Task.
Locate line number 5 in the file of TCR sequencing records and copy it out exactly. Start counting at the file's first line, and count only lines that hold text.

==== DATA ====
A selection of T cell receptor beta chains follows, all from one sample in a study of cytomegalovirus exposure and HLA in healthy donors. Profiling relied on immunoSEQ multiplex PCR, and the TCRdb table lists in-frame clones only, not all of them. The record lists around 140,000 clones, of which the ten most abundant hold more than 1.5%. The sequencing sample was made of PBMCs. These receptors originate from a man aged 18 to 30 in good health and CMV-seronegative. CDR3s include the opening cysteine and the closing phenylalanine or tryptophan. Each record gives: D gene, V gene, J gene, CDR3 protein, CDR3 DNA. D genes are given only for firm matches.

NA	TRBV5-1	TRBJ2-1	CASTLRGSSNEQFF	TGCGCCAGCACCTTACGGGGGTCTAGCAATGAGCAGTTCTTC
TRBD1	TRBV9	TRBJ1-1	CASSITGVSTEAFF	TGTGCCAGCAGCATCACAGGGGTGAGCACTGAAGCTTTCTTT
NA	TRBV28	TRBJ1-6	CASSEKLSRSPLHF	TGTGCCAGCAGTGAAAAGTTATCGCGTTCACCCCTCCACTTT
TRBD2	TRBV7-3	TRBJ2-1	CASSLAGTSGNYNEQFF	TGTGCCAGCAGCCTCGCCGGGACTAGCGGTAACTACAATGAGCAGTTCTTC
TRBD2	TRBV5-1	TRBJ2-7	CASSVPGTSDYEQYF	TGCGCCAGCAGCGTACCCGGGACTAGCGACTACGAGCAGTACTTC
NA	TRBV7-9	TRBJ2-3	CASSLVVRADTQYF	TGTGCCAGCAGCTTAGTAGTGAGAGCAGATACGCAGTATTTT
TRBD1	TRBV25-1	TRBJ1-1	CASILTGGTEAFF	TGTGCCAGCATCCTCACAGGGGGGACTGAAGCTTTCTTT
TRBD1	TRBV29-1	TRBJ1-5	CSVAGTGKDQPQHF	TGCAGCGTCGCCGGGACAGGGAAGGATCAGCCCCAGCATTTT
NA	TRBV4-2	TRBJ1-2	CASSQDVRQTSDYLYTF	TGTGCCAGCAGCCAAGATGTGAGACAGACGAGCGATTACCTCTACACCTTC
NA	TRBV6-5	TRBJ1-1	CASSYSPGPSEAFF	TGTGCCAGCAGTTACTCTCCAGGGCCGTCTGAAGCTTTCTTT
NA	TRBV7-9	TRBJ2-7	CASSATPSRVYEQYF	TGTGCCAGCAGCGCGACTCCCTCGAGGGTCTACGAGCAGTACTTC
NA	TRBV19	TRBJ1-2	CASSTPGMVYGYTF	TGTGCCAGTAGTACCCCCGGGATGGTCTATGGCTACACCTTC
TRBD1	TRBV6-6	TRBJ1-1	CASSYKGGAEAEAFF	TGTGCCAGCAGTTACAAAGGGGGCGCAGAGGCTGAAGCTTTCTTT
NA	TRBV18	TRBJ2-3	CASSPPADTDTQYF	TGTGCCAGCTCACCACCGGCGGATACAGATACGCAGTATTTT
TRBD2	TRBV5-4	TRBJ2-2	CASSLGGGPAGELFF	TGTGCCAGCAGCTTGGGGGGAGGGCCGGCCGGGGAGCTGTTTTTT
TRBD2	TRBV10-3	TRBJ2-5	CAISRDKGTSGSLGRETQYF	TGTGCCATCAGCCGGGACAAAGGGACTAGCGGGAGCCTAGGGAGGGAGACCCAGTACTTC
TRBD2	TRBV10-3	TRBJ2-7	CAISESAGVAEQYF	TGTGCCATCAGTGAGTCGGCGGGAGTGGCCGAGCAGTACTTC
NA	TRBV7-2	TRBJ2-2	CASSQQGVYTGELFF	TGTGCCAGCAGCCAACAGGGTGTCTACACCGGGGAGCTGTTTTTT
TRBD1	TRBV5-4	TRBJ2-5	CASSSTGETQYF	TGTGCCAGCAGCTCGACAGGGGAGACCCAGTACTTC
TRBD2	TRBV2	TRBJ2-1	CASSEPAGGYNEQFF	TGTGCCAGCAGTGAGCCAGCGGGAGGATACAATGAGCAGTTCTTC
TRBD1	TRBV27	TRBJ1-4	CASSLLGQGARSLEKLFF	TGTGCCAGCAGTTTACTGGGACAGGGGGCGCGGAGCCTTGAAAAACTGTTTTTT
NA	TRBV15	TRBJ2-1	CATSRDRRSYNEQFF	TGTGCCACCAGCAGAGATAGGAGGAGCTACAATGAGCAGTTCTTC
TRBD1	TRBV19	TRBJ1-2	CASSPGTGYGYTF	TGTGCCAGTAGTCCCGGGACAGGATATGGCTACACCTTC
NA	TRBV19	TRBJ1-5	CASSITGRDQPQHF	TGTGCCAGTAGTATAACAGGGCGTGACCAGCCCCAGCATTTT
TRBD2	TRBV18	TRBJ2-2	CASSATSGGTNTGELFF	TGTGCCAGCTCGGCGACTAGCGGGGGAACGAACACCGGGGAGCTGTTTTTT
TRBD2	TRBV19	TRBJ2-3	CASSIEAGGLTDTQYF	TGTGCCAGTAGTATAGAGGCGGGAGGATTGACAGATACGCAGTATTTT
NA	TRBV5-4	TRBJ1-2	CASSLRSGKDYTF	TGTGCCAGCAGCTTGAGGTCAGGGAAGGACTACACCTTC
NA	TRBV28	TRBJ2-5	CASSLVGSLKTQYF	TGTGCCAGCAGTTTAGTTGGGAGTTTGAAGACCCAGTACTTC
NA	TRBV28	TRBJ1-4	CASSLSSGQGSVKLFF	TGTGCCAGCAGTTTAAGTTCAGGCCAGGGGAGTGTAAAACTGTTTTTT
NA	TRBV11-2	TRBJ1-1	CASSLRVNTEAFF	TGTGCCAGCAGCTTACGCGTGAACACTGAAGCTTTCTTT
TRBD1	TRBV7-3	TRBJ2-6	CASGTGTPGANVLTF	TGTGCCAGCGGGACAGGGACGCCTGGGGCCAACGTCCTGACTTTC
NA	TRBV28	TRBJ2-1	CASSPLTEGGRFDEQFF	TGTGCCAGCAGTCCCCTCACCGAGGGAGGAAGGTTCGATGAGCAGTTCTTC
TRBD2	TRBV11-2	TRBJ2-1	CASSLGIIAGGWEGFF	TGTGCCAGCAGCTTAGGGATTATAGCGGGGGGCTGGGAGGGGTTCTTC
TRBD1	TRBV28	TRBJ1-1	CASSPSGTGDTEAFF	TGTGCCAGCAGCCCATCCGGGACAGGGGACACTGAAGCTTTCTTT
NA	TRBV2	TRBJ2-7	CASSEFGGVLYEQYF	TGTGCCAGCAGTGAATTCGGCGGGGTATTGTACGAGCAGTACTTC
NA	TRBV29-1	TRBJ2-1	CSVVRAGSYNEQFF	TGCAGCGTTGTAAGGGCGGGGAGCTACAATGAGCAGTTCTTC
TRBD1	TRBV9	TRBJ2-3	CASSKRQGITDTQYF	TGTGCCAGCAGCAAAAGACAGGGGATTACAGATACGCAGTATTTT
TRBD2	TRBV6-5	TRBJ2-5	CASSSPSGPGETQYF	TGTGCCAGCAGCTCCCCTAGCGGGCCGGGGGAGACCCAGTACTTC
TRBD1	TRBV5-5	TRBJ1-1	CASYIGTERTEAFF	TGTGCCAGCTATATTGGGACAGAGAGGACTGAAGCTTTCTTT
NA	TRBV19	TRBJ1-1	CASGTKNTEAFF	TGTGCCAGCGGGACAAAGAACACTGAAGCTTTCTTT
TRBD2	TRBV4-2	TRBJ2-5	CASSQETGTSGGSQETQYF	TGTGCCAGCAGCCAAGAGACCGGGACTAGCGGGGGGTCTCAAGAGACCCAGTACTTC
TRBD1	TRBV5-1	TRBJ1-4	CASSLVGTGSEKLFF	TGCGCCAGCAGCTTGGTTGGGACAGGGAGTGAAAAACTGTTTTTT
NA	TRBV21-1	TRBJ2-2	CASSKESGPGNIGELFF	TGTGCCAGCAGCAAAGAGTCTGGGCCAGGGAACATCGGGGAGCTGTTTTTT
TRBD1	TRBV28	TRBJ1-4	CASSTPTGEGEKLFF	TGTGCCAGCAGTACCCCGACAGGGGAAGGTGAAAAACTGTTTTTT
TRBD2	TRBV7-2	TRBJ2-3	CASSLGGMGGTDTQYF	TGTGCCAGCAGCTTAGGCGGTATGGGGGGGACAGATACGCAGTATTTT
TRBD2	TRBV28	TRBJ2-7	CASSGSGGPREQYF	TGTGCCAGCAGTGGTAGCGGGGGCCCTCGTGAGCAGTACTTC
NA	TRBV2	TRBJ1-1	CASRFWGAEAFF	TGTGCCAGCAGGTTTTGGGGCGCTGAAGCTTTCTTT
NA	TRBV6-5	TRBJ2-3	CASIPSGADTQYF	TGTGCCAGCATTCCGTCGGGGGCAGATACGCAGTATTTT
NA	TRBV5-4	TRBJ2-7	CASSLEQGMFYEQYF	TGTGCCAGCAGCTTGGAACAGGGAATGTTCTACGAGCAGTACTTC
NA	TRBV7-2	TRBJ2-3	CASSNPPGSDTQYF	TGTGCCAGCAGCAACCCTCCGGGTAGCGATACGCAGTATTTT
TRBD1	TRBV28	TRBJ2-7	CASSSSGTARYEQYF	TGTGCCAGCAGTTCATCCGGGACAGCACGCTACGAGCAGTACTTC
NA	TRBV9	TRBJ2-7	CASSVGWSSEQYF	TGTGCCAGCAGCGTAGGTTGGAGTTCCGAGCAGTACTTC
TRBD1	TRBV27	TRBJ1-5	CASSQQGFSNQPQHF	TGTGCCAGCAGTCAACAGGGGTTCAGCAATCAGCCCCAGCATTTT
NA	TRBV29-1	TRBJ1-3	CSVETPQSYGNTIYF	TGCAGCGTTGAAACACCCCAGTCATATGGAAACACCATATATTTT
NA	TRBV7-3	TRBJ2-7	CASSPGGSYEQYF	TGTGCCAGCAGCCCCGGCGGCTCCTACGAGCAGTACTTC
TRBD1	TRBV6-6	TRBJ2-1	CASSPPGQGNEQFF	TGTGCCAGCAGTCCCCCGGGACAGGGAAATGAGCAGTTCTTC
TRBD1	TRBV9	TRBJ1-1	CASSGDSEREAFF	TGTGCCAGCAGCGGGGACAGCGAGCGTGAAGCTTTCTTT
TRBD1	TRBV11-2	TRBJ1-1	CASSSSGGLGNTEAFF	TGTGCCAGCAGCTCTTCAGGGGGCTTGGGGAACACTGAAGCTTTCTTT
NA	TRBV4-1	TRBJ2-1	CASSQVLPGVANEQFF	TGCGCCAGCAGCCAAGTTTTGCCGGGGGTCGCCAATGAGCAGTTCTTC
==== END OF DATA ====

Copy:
TRBD2	TRBV7-3	TRBJ2-1	CASSLAGTSGNYNEQFF	TGTGCCAGCAGCCTCGCCGGGACTAGCGGTAACTACAATGAGCAGTTCTTC